Time to expand your office space??????????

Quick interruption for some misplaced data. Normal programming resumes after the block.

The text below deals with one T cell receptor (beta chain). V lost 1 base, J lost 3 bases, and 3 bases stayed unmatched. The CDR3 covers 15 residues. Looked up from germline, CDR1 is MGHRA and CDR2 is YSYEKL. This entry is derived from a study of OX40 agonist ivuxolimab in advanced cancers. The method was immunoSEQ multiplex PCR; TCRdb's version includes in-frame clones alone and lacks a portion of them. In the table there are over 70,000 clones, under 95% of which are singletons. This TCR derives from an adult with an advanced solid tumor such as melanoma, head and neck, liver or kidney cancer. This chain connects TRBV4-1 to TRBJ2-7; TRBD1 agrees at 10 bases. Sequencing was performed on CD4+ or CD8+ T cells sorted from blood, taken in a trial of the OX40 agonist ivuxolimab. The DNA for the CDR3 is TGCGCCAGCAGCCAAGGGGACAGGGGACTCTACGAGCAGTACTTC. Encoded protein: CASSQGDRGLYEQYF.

Signs It’s Time to Expand Your Office Space 2 weeks ago 1 The inevitability of being a successful business owner is outgrowing your current office space. Keeping your business in a space that is overcrowded can slow business growth, productivity and reduce your profits, which is why it’s important to know when to make the transition to a larger space. Here are 4 signs that it’s time for your business to move to a larger office space: 1. Your office space is crowded If your office space begins to feel too crammed, it’s an indication that you may need to consider moving to a bigger premises. Shared desks, full filing cabinets, storage closets, and a lack of personal space between employees is a sign that your current office space is too small to accommodate your workforce. Another sign of an overcrowded office space is a lack of parking space. If your employees are competing for parking every morning, it means there are too many people and not enough space. This will result in decreased productivity and can also put off potential clients or employees. 2. Your business’ office space is outdated An outdated office space could indicate that your business has been on the premises for too long. It may also mean that the building you occupy is no longer able to accommodate your business’ needs. Furthermore, outdated office spaces can give people the perception that you aren’t performing well, which can be a deterrent for attracting new clients. You may find that a new, spacious and modern office will offer you better utilities and an aesthetic that creates a positive impression about your business. 3. You no longer have storage space for your inventory You’ve tried decluttering your storage space, but there still isn’t enough space to store all your inventory. Although you could consider purchasing or renting storage units, the additional cost can be better spent on a new space. Storage units also can be inconvenient and require your employees to make many trips to retrieve items. Many times they are located far away from your office space. The solution would be to find a larger space that easily accommodates all your stock. 4. Your business needs are no longer compatible with the commercial property As businesses progress, the need for new equipment, technology, and workforce are necessary to run operations smoothly. Sometimes this means customizing office space, but this isn’t always possible in buildings with limited remodeling options. It’s important to factor in your 5 to 10 year plan when looking for a new office space. Your business should be in a space that allows for expansion and growth for many years to come. The 4 signs above should give you insight into when it’s best to consider expanding your office space.Read More